Hospital Value-Based Purchasing Performance: Do Organizational and Market Characteristics Matter?

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The hospital value-based purchasing (HVBP) program of the Centers for Medicare & Medicaid Services challenges hospitals to deliver high-quality care or face a reduction in Medicare payments. How do different organizational structures and market characteristics enable or inhibit successful transition to this new model of value-based care? To address that question, this study employs an institutional theory lens to test whether certain organizational structures and market characteristics mediate hospitals’ ability to perform across HVBP domains.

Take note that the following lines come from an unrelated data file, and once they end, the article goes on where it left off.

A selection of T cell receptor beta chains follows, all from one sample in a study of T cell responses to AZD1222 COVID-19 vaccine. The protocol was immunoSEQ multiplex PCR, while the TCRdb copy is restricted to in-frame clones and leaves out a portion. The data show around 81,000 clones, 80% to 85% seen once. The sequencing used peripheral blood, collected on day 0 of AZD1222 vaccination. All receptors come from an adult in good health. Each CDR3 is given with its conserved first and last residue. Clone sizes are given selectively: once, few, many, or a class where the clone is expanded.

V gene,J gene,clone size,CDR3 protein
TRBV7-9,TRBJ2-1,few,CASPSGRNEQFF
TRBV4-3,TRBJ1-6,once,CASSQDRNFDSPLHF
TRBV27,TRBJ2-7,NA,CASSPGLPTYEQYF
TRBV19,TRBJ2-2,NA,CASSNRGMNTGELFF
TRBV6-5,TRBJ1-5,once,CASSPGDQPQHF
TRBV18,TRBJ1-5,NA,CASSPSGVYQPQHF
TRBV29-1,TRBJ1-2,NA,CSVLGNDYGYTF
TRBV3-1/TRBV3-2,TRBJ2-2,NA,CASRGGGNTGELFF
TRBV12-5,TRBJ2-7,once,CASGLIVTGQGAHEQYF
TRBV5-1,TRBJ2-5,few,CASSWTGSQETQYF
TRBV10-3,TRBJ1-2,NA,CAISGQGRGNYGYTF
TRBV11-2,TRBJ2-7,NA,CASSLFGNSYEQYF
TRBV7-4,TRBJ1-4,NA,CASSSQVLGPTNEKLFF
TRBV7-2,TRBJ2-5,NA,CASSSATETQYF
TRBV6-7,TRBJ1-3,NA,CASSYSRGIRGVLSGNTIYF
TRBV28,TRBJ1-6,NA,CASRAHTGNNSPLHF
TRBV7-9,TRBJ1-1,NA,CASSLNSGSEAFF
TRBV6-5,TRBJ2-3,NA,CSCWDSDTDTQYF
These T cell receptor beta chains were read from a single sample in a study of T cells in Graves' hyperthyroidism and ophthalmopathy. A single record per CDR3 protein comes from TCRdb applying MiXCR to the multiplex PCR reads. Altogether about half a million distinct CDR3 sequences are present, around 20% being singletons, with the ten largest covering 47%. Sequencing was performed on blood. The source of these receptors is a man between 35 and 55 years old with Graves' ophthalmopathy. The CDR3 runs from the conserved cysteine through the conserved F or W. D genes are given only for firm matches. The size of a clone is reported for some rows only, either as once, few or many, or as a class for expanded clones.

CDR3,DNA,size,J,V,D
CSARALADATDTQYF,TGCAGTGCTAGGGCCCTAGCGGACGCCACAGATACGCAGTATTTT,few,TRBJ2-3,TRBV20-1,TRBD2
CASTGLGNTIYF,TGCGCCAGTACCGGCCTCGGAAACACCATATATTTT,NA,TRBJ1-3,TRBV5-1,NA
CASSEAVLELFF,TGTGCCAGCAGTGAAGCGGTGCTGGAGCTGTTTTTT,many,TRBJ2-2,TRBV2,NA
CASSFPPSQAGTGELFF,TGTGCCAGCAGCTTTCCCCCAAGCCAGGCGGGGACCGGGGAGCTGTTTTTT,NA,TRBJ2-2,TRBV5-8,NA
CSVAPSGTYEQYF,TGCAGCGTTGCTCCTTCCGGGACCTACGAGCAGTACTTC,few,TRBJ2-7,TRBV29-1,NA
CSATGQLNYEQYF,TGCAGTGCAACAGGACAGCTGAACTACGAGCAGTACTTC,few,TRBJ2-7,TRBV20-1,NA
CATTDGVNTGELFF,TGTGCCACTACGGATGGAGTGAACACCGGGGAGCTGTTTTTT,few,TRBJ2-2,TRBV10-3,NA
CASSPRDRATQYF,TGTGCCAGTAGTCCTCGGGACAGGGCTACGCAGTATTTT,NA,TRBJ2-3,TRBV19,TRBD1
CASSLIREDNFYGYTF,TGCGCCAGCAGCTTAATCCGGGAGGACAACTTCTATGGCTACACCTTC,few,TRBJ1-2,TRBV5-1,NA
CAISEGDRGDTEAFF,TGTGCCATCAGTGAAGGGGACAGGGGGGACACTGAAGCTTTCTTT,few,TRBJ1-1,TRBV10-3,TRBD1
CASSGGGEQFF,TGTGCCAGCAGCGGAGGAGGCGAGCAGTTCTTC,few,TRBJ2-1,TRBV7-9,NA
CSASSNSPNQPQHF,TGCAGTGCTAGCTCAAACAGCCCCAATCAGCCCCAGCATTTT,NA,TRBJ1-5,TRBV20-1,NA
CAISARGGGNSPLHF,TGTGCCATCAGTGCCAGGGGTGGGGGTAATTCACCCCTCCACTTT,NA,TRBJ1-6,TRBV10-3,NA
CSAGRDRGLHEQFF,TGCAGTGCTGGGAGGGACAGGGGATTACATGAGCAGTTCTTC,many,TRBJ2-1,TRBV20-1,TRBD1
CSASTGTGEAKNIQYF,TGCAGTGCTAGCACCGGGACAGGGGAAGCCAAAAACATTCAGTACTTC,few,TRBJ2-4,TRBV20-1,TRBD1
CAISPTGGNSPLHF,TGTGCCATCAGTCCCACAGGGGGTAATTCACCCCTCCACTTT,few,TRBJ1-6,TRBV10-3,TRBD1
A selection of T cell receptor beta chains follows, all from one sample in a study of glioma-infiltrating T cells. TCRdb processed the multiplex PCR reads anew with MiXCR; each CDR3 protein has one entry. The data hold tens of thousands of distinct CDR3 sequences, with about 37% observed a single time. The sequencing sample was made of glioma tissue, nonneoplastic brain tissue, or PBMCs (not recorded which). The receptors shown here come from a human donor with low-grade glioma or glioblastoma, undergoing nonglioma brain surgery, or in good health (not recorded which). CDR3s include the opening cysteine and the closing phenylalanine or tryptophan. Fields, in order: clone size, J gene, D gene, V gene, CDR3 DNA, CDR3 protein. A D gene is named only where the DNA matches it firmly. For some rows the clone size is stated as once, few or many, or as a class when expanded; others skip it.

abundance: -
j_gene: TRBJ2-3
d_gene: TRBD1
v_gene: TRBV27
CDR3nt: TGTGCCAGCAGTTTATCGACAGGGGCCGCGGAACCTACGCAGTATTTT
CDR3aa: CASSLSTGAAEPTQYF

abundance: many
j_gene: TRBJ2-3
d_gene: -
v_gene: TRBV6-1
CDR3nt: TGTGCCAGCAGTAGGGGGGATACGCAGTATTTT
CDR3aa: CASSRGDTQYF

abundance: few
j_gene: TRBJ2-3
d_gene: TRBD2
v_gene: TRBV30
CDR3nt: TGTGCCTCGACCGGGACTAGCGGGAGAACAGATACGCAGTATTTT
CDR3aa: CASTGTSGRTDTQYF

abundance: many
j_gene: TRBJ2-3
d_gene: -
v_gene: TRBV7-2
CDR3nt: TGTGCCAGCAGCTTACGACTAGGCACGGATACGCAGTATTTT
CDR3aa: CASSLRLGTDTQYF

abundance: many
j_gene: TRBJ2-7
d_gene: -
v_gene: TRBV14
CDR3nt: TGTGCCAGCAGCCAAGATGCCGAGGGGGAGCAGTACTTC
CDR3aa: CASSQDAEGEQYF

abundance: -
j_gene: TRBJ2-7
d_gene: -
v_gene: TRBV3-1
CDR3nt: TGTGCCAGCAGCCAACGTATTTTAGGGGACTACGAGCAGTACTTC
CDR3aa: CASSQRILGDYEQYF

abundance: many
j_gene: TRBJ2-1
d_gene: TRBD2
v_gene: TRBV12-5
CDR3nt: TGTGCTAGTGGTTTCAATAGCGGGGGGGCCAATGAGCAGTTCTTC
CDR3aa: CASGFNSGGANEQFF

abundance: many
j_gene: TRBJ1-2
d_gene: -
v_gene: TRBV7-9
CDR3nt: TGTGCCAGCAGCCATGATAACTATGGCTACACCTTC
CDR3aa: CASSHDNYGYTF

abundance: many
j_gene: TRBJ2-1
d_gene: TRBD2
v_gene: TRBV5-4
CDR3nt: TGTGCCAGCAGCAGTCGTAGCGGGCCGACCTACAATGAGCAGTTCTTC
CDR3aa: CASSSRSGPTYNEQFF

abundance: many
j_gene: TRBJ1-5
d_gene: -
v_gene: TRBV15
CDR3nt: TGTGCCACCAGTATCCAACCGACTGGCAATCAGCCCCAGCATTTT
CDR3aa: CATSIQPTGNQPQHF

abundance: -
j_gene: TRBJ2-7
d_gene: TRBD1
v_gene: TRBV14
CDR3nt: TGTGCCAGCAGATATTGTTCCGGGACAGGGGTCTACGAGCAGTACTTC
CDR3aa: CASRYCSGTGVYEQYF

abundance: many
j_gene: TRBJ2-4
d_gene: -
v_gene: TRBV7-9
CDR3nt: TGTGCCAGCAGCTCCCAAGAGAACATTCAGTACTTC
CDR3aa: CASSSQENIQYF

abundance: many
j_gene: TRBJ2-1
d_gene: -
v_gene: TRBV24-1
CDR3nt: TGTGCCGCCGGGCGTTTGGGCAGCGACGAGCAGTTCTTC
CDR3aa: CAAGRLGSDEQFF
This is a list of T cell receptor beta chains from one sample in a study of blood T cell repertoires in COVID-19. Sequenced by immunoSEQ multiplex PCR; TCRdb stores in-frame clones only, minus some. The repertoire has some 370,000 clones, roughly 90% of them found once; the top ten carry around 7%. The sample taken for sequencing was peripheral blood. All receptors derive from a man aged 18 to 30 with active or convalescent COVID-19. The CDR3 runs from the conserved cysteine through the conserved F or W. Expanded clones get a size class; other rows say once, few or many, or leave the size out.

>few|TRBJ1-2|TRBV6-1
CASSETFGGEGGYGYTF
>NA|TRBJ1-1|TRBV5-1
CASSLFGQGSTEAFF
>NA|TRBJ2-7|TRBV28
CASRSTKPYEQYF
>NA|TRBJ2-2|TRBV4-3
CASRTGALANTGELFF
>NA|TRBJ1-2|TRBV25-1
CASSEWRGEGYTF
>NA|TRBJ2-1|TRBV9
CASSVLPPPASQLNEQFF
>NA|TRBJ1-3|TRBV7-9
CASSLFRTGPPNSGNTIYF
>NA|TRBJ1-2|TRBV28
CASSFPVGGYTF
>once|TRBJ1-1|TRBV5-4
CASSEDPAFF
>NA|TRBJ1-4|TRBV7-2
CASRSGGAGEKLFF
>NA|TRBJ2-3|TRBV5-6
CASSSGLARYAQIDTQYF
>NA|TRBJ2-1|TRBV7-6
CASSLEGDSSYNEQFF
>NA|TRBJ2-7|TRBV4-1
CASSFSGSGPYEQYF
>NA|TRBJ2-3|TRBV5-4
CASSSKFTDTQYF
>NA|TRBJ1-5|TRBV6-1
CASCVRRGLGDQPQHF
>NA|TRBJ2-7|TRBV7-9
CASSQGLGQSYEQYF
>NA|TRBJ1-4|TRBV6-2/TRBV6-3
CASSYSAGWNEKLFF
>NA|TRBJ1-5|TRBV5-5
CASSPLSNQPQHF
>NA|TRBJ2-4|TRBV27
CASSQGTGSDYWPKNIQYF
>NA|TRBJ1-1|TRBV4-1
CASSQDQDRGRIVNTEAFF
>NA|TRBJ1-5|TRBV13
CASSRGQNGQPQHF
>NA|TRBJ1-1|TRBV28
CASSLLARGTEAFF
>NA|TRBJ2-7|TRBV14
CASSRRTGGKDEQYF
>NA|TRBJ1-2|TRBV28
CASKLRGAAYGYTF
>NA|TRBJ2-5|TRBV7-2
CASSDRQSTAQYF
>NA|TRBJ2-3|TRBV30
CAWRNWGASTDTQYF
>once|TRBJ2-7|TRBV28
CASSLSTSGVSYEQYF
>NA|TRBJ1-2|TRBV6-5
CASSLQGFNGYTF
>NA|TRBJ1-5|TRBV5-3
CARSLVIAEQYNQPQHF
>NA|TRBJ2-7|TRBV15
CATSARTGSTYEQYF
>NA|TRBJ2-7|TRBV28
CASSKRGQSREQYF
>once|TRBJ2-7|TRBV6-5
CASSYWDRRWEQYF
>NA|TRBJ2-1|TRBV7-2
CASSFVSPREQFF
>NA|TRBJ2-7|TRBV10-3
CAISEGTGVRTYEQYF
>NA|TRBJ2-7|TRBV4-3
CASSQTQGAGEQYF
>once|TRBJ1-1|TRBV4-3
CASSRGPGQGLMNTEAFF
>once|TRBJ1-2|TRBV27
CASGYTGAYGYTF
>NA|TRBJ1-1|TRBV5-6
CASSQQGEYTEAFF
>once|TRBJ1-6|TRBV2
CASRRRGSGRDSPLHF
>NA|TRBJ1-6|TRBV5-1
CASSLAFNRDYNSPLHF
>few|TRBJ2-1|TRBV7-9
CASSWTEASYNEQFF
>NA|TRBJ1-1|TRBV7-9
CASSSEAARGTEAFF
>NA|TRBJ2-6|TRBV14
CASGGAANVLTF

Data from the 2014 American Hospital Association Annual Survey Database, Area Health Resource File, the Medicare Hospital Compare Database, and the association between external environment and hospital performance are assessed through multiple regression analysis. Results indicate that hospitals that belong to a system are more likely than independent hospitals to score highly on the domains associated with the HVBP incentive arrangement. However, varying and sometimes counterintuitive market influences bring different dimensions to the HVBP program. A hospital’s ability to score well in this new value arrangement may be heavily based on the organization’s ability to learn from others, implement change, and apply the appropriate amount of control in various markets.

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